Saturday, February 6, 2016

Big Recycling Improvement Plans Hit Roadblock

Fairhope, Alabama


After almost three years of planning (click), some members of the city's recycling committee expressed disappointment when the city council decided not to proceed with the committee's recommendation to switch to the more-simple single stream method (click): citizens will not be issued blue containers to mix all items in together as had been expected; a recent downturn in the market-cycle for the commodities, associated increased costs, and the problem of contamination and unreliable vendors were some of the reasons cited for changing course.
Some of what the city is taking to its main vendor in Loxley appeared to be destined for the county's landfill anyway because it is contaminated, according to Mayor Kant who visited the facility recently: The cost of separating items is prohibitively high for the vendor at the present time.

The council also decided not to proceed with considering the city looking into forming its own recycling facility (a MRF) perhaps in partnership with neighboring communities -- for the same reasons.

Councilman Burell suggested that the blue bins at all city parks be removed as well, since they are "contaminated" (everything thrown in together): destined for the garbage dump.

All civilian city committee members are volunteers and receive no pay.


Chairman Anderson at left
Instead, the current model of requiring curbside sorting by citizens themselves into separate container will continue -- and state ADEM grants applied for to fund another campaign  to educate the public about the benefits of recycling.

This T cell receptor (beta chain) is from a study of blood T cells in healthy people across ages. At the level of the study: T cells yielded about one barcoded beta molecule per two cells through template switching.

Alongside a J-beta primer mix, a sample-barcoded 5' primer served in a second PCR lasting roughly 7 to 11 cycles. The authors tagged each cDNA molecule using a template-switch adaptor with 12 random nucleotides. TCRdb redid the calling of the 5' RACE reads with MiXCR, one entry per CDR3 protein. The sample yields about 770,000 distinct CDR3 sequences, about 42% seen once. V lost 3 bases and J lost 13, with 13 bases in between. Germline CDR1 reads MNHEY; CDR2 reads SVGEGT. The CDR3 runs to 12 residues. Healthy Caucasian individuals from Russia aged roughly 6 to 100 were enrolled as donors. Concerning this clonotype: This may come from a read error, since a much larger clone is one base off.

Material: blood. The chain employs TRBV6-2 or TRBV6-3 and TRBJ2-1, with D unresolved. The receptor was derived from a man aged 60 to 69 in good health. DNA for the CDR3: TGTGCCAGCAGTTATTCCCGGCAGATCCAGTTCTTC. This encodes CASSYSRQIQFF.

The commodities market is expect to recover eventually, a usual five year cycle according to Environmental Officer Dale Linder.

In 2013, after the mayor called the city's program "a mess" (click), several new members were appointed to the re-formed committee which was charged with the goal of increasing participation from less than  40% to 80% -- and single stream was their recommendation for getting there.

Instead, now the committee will look into the possibility of purchasing equipment (a baler and skid loader) to facilitate storing the materials in the Pecan Street warehouse until the market improves -- and acquiring some type of carts at some point that may be used for both single stream and separation sorting methods.

Hiring a private company to take over the service is still an option too.

Committee Chairperson Nancy Anderson said citizens were anxiously anticipating getting the blue bins; but the committee would be willing to shift its focus to re-education using the current method.

(Members of several other city committees also privately express frustration with the council's inaction: including the Environmental, Historical Preservation and Pedestrian.)


Anonymous said...

Why can Fairhope not get a grip on this issue???

Anonymous said...

Uhhh ... poor leadership maybe?

Anonymous said...

Apathy by the citizens of Fairhope. Utilization of recycling services is around 30% because they are too lazy to separate glass from paper and take it to the curb. Disgusting.

Anonymous said...

Recycling is really a United Nations plot by Commie treehuggers ....

Anonymous said...

you whine about people recycling. You need to take your lazy but to landfills other than fairhope . It will totally change how you feel or maybe not . Some people are selfish and want others to do for them and by your comment I mean you